In preparation for the work, Leonardo studied horses, and wrote a treatise on horse anatomy. Another treatise, titled Of Weight, included detailed plans for casting the statue,[7] which would have been done in separate hollow pieces and featured iron braces for internal support.[8][b] By November 1493, a full-size clay model of the horse (without its rider) was exhibited at one of the Sforzas' weddings, gaining Leonardo significant fame.[3] In a 20 December 1493 note by Leonardo, he stated his readiness to begin the casting process, but in November 1494, Ludovico gave the bronze to his father-in-law Ercole d'Este to be used to forge cannons to defend the city from invasion by Charles VIII.[7][3][10] Leonardo's rival Michelangelo encountered him at some point in Florence, and insulted him by implying that he was unable to perform the casting.[11][c]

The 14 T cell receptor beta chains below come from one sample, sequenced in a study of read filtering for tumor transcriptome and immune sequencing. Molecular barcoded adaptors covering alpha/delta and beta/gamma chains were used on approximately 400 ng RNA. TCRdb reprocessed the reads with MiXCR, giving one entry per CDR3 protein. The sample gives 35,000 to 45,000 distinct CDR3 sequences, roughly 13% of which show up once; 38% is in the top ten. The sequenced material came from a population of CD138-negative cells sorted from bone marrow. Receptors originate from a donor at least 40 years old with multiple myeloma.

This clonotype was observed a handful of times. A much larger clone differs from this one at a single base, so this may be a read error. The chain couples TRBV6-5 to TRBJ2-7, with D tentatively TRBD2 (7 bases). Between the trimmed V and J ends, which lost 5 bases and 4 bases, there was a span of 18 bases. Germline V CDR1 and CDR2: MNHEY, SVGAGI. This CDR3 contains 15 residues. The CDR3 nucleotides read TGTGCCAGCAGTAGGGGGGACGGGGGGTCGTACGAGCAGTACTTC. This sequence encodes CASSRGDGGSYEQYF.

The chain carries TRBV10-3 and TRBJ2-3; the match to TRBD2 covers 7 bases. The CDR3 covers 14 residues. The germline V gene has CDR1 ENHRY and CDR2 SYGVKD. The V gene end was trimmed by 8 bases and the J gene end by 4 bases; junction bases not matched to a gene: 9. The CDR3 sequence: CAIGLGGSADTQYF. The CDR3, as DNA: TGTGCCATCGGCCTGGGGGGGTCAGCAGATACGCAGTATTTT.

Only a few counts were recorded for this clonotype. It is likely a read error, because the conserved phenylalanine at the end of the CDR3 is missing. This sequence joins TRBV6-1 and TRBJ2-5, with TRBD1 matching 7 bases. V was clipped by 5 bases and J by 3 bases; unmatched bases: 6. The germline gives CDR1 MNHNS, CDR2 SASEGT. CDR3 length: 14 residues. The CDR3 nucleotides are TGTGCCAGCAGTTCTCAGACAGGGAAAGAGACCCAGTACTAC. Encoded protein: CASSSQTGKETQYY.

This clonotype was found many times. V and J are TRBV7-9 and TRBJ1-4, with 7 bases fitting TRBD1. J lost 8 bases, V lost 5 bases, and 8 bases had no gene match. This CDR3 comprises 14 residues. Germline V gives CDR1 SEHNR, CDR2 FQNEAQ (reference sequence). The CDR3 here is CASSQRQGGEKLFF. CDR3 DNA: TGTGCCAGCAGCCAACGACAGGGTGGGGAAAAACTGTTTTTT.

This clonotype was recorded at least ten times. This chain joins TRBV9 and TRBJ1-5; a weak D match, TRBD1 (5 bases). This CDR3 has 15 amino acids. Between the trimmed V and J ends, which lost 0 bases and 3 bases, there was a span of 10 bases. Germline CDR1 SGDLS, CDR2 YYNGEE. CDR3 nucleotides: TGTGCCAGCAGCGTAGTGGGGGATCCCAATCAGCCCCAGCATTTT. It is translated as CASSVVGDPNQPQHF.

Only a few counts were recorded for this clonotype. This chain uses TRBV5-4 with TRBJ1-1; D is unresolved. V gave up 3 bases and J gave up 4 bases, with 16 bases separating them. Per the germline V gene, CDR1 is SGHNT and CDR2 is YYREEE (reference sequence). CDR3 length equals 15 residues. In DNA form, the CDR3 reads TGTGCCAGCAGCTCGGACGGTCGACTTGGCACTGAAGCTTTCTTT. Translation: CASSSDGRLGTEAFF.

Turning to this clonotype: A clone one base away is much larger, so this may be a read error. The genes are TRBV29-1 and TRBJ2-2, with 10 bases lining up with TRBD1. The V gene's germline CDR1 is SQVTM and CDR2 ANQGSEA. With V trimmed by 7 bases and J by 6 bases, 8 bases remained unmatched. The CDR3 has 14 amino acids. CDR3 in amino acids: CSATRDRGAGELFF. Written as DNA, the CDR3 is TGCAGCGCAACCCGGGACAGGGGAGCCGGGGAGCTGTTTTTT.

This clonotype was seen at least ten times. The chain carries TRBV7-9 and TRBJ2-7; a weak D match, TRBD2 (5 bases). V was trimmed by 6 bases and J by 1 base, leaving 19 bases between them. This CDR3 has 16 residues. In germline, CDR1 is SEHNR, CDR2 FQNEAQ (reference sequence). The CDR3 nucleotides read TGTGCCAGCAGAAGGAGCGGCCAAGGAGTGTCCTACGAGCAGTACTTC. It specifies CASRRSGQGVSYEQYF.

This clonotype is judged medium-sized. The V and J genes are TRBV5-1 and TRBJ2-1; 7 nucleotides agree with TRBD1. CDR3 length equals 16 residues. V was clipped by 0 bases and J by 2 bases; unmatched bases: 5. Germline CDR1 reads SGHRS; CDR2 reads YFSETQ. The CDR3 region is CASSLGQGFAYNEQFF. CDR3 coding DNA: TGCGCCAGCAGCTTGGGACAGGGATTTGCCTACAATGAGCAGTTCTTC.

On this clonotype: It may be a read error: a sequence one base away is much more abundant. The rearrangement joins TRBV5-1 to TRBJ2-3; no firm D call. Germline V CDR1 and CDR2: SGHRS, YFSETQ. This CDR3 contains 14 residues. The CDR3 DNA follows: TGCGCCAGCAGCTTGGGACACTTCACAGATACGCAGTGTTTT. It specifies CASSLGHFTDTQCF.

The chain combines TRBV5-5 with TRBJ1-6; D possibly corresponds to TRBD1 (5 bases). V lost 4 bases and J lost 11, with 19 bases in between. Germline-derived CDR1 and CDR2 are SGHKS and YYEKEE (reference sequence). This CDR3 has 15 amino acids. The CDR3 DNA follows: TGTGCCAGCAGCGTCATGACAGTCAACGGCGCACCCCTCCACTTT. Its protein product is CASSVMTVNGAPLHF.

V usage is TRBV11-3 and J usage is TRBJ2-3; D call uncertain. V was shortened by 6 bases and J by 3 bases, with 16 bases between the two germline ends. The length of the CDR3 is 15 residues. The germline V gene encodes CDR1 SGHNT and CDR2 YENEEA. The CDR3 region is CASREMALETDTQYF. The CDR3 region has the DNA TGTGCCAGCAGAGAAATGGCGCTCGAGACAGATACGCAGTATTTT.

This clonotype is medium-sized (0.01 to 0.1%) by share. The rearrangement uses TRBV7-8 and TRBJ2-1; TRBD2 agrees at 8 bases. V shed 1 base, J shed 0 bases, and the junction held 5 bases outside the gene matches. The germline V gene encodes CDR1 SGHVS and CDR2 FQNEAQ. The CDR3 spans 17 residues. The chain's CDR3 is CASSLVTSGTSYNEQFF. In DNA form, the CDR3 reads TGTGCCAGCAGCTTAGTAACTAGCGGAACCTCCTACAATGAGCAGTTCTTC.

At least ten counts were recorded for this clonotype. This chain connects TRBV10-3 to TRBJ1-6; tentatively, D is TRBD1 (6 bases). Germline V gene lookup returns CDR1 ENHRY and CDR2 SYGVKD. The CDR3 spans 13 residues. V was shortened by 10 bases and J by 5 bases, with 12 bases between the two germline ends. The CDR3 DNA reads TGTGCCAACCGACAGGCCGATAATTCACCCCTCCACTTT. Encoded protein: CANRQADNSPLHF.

The clay model was used as an archery target by French soldiers when they invaded Milan in 1499 at the beginning of the Second Italian War; it was afterward destroyed by cycles of rains and subsequent freezes.[3] In 1511, Leonardo undertook an equestrian monument as a tomb for Gian Giacomo Trivulzio, for which he again designed a rearing pose and supporting victim—but this was never modelled due to a confederation of Swiss, Spanish, and Venetian forces driving the French from Milan.[12]

Influence and modern versions

The equestrian monument by Pietro Tacca